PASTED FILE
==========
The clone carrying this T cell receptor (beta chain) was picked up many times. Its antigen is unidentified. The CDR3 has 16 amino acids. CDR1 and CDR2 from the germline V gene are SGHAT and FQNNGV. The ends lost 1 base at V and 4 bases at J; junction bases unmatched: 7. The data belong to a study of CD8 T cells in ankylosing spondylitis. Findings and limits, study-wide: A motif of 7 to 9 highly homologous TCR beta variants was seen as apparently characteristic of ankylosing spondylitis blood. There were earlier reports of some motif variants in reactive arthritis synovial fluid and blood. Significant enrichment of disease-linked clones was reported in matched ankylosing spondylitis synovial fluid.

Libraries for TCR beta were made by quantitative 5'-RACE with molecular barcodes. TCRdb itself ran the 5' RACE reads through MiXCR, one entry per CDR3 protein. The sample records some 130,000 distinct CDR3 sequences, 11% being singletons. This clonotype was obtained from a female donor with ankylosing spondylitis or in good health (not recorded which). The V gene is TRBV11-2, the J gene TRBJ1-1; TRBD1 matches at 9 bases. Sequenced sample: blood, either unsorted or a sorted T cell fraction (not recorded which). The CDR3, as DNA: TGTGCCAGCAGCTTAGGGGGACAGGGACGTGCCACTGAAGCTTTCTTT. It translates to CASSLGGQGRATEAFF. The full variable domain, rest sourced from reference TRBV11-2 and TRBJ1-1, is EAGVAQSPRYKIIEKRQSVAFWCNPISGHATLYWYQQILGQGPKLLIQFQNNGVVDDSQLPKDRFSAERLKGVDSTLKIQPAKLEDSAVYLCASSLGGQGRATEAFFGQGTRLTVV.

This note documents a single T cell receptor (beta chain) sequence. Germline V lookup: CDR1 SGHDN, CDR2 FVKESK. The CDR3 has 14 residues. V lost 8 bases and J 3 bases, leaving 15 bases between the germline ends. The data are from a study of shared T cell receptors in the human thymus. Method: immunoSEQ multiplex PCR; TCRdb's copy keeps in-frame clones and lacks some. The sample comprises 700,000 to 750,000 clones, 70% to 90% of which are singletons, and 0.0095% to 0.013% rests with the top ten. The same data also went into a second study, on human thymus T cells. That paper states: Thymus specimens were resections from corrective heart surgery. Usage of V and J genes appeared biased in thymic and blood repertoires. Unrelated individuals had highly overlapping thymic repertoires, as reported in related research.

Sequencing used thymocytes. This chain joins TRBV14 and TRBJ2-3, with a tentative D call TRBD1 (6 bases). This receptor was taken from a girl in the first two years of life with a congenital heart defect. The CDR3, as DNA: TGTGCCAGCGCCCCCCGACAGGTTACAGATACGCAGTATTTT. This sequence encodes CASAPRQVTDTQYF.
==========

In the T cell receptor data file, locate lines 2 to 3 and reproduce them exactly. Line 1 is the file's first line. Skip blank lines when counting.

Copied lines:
Libraries for TCR beta were made by quantitative 5'-RACE with molecular barcodes. TCRdb itself ran the 5' RACE reads through MiXCR, one entry per CDR3 protein. The sample records some 130,000 distinct CDR3 sequences, 11% being singletons. This clonotype was obtained from a female donor with ankylosing spondylitis or in good health (not recorded which). The V gene is TRBV11-2, the J gene TRBJ1-1; TRBD1 matches at 9 bases. Sequenced sample: blood, either unsorted or a sorted T cell fraction (not recorded which). The CDR3, as DNA: TGTGCCAGCAGCTTAGGGGGACAGGGACGTGCCACTGAAGCTTTCTTT. It translates to CASSLGGQGRATEAFF. The full variable domain, rest sourced from reference TRBV11-2 and TRBJ1-1, is EAGVAQSPRYKIIEKRQSVAFWCNPISGHATLYWYQQILGQGPKLLIQFQNNGVVDDSQLPKDRFSAERLKGVDSTLKIQPAKLEDSAVYLCASSLGGQGRATEAFFGQGTRLTVV.

This note documents a single T cell receptor (beta chain) sequence. Germline V lookup: CDR1 SGHDN, CDR2 FVKESK. The CDR3 has 14 residues. V lost 8 bases and J 3 bases, leaving 15 bases between the germline ends. The data are from a study of shared T cell receptors in the human thymus. Method: immunoSEQ multiplex PCR; TCRdb's copy keeps in-frame clones and lacks some. The sample comprises 700,000 to 750,000 clones, 70% to 90% of which are singletons, and 0.0095% to 0.013% rests with the top ten. The same data also went into a second study, on human thymus T cells. That paper states: Thymus specimens were resections from corrective heart surgery. Usage of V and J genes appeared biased in thymic and blood repertoires. Unrelated individuals had highly overlapping thymic repertoires, as reported in related research.